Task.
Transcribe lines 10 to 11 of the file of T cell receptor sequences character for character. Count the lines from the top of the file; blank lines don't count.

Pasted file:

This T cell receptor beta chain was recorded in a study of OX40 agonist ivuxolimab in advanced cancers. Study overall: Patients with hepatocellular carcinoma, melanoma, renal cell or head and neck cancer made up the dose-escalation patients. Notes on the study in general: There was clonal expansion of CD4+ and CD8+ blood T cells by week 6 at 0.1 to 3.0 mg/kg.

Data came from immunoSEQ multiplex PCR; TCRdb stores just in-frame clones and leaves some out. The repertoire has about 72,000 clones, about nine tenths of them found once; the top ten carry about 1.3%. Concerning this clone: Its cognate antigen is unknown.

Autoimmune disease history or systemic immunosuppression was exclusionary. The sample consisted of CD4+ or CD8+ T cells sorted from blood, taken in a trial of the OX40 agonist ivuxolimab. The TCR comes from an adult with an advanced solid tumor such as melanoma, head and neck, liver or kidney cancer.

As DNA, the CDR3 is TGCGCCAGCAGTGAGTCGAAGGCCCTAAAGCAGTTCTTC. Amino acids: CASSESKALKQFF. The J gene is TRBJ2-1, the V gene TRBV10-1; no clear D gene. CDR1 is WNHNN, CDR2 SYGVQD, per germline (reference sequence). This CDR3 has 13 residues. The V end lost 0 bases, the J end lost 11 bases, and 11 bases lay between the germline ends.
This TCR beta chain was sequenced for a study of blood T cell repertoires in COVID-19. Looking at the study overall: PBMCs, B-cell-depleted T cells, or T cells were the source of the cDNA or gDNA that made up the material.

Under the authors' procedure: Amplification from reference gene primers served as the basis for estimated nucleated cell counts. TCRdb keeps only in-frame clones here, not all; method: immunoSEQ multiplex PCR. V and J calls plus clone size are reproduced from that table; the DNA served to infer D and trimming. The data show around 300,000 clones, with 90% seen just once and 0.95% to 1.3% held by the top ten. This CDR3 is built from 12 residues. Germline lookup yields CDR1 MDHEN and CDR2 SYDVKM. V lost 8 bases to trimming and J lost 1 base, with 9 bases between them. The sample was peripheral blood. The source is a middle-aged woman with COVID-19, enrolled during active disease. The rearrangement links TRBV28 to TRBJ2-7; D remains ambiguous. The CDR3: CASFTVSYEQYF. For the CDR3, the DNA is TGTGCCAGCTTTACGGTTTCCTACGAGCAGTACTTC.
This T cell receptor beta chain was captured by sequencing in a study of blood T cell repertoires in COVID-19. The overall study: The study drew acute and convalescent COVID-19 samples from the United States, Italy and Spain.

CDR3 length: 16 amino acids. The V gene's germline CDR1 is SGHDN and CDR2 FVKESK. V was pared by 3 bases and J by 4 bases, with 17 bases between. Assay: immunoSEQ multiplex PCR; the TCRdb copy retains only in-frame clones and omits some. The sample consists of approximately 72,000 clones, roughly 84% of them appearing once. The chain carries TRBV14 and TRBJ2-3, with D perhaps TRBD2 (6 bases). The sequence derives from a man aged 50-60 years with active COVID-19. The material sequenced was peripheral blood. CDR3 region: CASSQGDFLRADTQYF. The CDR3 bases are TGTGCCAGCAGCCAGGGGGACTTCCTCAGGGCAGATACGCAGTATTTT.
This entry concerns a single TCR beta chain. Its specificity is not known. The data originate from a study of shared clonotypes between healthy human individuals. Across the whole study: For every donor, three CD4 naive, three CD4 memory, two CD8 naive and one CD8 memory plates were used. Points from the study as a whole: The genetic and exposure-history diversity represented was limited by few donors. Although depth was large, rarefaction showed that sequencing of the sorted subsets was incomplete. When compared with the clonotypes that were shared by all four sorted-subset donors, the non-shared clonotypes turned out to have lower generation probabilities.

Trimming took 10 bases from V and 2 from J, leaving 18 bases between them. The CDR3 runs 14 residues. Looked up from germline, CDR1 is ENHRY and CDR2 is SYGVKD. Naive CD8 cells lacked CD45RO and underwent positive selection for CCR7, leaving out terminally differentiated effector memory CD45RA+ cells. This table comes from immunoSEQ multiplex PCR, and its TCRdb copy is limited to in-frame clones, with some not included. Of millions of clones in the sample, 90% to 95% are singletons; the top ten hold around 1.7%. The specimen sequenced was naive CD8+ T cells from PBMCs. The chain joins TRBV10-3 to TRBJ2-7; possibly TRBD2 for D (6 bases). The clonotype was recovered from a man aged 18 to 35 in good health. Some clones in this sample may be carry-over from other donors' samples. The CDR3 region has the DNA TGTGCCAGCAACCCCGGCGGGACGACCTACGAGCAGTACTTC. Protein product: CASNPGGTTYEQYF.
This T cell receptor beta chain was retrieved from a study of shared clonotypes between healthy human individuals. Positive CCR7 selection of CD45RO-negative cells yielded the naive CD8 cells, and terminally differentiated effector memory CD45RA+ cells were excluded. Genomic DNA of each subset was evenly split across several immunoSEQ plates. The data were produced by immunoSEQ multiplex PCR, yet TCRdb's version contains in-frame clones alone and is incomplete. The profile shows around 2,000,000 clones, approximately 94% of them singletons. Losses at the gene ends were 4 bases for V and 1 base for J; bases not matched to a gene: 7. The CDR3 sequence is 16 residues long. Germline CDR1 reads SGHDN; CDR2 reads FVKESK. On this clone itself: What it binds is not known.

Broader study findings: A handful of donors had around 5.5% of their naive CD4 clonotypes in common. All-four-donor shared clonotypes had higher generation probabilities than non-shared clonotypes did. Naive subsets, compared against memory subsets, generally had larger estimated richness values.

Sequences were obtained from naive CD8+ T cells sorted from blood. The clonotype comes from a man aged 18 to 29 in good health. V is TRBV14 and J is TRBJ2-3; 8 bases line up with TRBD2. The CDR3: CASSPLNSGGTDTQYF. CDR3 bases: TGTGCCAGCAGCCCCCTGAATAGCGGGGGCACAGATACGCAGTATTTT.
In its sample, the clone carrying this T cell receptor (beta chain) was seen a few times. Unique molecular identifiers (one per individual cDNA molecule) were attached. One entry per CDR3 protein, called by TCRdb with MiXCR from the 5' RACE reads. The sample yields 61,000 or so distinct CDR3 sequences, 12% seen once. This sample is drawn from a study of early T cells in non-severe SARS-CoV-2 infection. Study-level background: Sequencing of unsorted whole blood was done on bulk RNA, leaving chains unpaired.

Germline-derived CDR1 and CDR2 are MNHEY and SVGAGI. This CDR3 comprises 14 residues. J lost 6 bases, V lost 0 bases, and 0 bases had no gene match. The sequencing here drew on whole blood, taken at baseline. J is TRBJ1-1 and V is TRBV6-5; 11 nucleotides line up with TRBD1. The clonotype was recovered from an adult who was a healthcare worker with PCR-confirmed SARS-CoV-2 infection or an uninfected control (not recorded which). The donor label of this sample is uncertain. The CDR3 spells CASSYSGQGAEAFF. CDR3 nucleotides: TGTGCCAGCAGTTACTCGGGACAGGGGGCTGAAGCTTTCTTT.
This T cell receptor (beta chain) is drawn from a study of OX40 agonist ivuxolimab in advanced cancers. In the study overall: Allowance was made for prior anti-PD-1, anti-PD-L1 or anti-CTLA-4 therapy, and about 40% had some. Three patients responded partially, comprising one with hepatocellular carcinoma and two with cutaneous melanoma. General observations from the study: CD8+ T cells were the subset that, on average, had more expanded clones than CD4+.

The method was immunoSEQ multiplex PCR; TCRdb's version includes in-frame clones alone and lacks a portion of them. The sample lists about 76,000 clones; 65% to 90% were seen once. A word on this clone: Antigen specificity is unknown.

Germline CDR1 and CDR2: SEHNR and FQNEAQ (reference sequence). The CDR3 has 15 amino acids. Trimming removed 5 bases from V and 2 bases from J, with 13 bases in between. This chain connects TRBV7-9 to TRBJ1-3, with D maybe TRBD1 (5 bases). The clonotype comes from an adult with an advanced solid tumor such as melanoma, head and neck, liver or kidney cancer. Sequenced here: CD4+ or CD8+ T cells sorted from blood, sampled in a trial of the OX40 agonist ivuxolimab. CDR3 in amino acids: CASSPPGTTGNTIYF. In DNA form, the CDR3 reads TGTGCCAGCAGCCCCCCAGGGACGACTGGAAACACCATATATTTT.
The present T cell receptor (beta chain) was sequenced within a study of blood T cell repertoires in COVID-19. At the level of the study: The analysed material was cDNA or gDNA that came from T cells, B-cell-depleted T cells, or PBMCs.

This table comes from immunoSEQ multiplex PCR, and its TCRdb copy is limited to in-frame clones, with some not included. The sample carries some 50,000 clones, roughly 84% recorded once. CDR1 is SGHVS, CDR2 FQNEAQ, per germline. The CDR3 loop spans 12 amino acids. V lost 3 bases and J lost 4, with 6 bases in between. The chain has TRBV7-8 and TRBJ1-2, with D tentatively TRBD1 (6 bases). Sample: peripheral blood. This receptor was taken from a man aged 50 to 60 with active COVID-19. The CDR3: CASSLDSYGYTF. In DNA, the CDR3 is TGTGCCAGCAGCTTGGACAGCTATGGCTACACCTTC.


Trimming took 10 bases from V and 2 from J, leaving 18 bases between them. The CDR3 runs 14 residues. Looked up from germline, CDR1 is ENHRY and CDR2 is SYGVKD. Naive CD8 cells lacked CD45RO and underwent positive selection for CCR7, leaving out terminally differentiated effector memory CD45RA+ cells. This table comes from immunoSEQ multiplex PCR, and its TCRdb copy is limited to in-frame clones, with some not included. Of millions of clones in the sample, 90% to 95% are singletons; the top ten hold around 1.7%. The specimen sequenced was naive CD8+ T cells from PBMCs. The chain joins TRBV10-3 to TRBJ2-7; possibly TRBD2 for D (6 bases). The clonotype was recovered from a man aged 18 to 35 in good health. Some clones in this sample may be carry-over from other donors' samples. The CDR3 region has the DNA TGTGCCAGCAACCCCGGCGGGACGACCTACGAGCAGTACTTC. Protein product: CASNPGGTTYEQYF.
This T cell receptor beta chain was retrieved from a study of shared clonotypes between healthy human individuals. Positive CCR7 selection of CD45RO-negative cells yielded the naive CD8 cells, and terminally differentiated effector memory CD45RA+ cells were excluded. Genomic DNA of each subset was evenly split across several immunoSEQ plates. The data were produced by immunoSEQ multiplex PCR, yet TCRdb's version contains in-frame clones alone and is incomplete. The profile shows around 2,000,000 clones, approximately 94% of them singletons. Losses at the gene ends were 4 bases for V and 1 base for J; bases not matched to a gene: 7. The CDR3 sequence is 16 residues long. Germline CDR1 reads SGHDN; CDR2 reads FVKESK. On this clone itself: What it binds is not known.